Class 12 Sociology Chapter 10 Social Movements

Class 12 Sociology Chapter 10 Social Movements The answer to each chapter is provided in the list so that you can easily browse throughout different chapters SCERT Class 12 Sociology Chapter 10 Social Movements and select need one.

Class 12 Sociology Chapter 10 Social Movements

Also, you can read the SCERT book online in these sections Solutions by Expert Teachers as per SCERT (CBSE) Book guidelines. These solutions are part of SCERT All Subject Solutions. Here we have given Assam Board/NCERT Class 12 Sociology Chapter 10 Social Movements Solutions for All Subject, You can practice these here…

Social Movements

Chapter: 10

SOCIOLOGY

VERY SHORT ANSWER TYPE  QUESTIONS

Q.1. What is a socio-reform movement? 

Ans: A social reform movement is a sustained collective effort that focussed on some aspects of social change and reform. 

Q.2. Why were tribal movements started in India? 

Ans: In India tribal movement started on various issues. One main issue was acquisition land, which were habitat of the tribal people for large size dam or irrigation projects. Cultural issue like safeguarding their own identity and economic issue like inequality were also prominent cause for growth of tribal movements in India. 

Q.3. What is the difference between social welfare and social reform? 

Ans: Social welfare means doing works for the welfare of society. On the other hand social reform means reforming society. 

Q.4. What is a political movement? 

Ans: In political movement, political parties play central role. Generally political movement centres around political issues. 

Q.5. What is a cultural movement? 

Ans: A cultural movement arose centering around cultural issues like protecting identity of a particular group of people. 

Q.6. Who are dalits? 

Ans: Broadly speaking, ‘the untouchables ‘ of the Hindu Caste system are officially known as te Scheduled Castes. The same category of castes is also called Harijan, the children of God a term coined by M. K. Gandhi in 1933. However, the world Harijan has now acquired a synonymous meaning. The members of these castes prefer to be called dalit, the oppressed. 

Q.7. What is meant by resources mobilisation? 

Ans: McCarthy and Zald proposed the resource mobilization theory and argue that the success of a social movement depends on its ability to mobilise resources of different sorts. If a movement can muster resources such as leadership organizational capacity communication facility and can use them, it is more likely to be effective. 

Q.8. What is meant by the reformist social movement? 

Ans: Reformist social movements strine to change the existing social and political arrangements through gradual, meremental steps. 

Q.9. What is meant by redemptive social movement? 

Ans: Redemptive social movements aims to bring about change in the personal consciousness and actions of its individual members.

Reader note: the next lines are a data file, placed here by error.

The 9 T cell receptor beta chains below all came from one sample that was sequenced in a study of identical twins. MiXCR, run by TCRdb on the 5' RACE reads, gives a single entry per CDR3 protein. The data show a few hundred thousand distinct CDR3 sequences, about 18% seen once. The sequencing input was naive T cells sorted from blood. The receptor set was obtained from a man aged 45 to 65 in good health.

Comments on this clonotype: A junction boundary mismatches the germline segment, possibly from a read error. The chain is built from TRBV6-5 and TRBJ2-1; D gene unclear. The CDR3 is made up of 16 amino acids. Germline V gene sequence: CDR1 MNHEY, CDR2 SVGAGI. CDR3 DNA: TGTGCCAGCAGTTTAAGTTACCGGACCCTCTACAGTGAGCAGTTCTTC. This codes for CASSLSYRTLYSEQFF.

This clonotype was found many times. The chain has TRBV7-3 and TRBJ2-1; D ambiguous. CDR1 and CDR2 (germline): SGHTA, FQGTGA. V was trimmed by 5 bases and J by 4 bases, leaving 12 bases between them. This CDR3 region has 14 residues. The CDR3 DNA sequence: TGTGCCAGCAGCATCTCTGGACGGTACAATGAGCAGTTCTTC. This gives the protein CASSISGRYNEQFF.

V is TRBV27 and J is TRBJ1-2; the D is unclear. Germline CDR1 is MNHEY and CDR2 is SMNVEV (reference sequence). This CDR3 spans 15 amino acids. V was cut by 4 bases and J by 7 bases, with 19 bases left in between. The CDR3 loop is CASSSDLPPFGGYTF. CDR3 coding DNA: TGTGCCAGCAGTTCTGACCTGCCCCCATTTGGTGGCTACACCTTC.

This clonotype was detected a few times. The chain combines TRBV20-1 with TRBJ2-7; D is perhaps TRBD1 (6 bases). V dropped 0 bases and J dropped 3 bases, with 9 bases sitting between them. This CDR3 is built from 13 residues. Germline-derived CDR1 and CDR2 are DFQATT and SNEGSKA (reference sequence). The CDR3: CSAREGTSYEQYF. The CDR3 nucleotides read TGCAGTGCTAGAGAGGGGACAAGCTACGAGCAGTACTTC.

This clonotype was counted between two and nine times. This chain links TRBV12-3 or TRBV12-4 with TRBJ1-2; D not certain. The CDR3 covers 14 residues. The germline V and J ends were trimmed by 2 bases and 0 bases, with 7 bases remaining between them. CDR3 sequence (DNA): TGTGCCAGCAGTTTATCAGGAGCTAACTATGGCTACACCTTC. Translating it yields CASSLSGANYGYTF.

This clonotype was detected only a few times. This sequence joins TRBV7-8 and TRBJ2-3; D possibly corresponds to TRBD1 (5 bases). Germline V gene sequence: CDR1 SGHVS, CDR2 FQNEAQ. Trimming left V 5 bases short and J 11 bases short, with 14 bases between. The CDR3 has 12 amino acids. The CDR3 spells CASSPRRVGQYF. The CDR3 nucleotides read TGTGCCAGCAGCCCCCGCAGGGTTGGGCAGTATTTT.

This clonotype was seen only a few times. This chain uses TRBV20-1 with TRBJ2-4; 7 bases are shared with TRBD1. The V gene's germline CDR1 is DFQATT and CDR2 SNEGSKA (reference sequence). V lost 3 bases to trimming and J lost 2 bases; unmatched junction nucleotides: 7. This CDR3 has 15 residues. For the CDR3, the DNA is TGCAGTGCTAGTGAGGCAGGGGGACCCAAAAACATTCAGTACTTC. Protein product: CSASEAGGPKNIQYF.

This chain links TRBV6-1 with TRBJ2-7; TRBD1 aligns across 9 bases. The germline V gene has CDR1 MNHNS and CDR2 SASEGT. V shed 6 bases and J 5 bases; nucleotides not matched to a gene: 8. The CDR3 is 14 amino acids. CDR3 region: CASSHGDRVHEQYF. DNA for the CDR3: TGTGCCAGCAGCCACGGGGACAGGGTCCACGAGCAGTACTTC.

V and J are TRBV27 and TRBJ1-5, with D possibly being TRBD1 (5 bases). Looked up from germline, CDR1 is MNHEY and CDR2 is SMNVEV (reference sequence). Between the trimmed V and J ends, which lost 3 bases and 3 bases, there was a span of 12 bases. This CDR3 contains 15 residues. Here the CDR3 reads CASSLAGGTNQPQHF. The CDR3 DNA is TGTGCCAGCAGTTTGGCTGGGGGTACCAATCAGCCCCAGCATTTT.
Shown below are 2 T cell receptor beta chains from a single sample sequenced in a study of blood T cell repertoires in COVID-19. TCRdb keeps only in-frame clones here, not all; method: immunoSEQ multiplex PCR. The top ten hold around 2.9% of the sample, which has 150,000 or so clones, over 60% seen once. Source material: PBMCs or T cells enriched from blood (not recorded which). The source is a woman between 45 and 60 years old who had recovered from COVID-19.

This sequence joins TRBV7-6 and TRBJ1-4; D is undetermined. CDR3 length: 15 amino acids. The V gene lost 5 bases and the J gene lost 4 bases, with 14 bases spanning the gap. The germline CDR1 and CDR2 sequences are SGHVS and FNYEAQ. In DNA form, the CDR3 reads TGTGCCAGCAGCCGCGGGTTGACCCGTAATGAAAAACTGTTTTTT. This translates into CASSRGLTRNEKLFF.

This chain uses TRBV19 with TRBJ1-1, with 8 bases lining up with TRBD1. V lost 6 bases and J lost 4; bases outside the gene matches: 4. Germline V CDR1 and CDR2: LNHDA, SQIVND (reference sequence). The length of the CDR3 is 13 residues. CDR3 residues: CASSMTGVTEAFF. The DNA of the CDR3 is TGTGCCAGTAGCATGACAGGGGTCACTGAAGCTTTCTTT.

Q.10. What is meant by revolutionary social movements? 

Ans: Revolutionary social movements attempt to radically transform social relations, often by capturing state power. The Bolshevik revolution of Russia and the Naxalite movements of India are examples of revolutionary social movements. However, one must remember that most social movements have a mix of redemptive reformist and revolutionary elements. 

Q.11. Why were ecological movements started? 

Ans: Ecological movements started mainly due to devastating use of natural resources by the government or big companies which created havoc for the local people. As for example big dams displaced people from their homes and sources of livelihood. 

Q.12. Why were peasant movements started before independence? 

Ans: Peasant movements during the colonial period were localised, disjointed and confined to particular grievances. As for example Bengal revolt of 1859-62 arose against the indigo plantation, Deccan riots against money lenders etc. 

Q.13. Why were workers movement started during colonial India? 

Ans: In the early years of colonialism, labour was very cheap and the colonial government did not regulate either wages or working conditions. At that time food shortage and sharp increase in prices increased the misery of the poor. As a result the workers movement started. 

Q.14. Why were dalit movements started? 

Ans: Dalit movements started in the country as a quest for equality, self-dignity and cradication of untouchability. It was a struggle for recognition as fellow human beings. 

Q.15. Name of two examples of caste based movement? 

Ans: Dharma movement in Punjab and Mahar movement in Maharashtra. 

Q.16. Mention any two features of social movements. 

Ans: The two features of social movements are :-

(i) Social movements often arise with the aim of bringing about changes on a public issue. 

(ii) Social movements chart out campaigns that include lobbying with the government, media and other important makers of public opinion. 

Q.17. Give two examples of peasant movement in India. 

Ans: ‘Deccan riots’ of 1857 and Champaran Satyagraha. 

Q.18. What is a trade union?  

Ans: A trade union or organisation of working people linked by common interests in their working lines in production, in the sphere of service etc. 

Q.19. In which year the first trade union was established? 

Ans: The first trade union was established in 1918 in madras by B.P.Wadia .

Q.20. Who was the leader of the social movement for Jharkhand? 

Ans: Birsha Munda 

Q.21. What is dikus?

Ans: The word ‘dikus’ means outsiders Dikus were the people who made the tribal people dependent upon them, thereby causing them a lot of misery and suffering. These outsiders were composed of traders and money lenders. 

Short type question and answer

Q.1. What changes can be brought with the help of socio reform movements? 

Ans: With the help of socio-reform movements various changes can be brought on public issues. Socio-political-economic and environmental issues can be addressed through socio-reform movements. 

Q.2. Write any four characteristics of social movements. 

Ans: The four characteristics of social movements are :-

(i) A social movements requires sustained collective action over time. Incidents which flares up and dies down can’t be called a social movement. 

(ii) Social movements need organisation. Organisation included leadership and a structure that defines how members relate to each other, make decisions and carryout them. 

(iii) Social movements arise with the aim of bringing about changes on public issue. 

(iv) Social movements chart out campaigns that include lobbying with the government, media etc. 

Q.3. Why do socio-reform movements were started in India?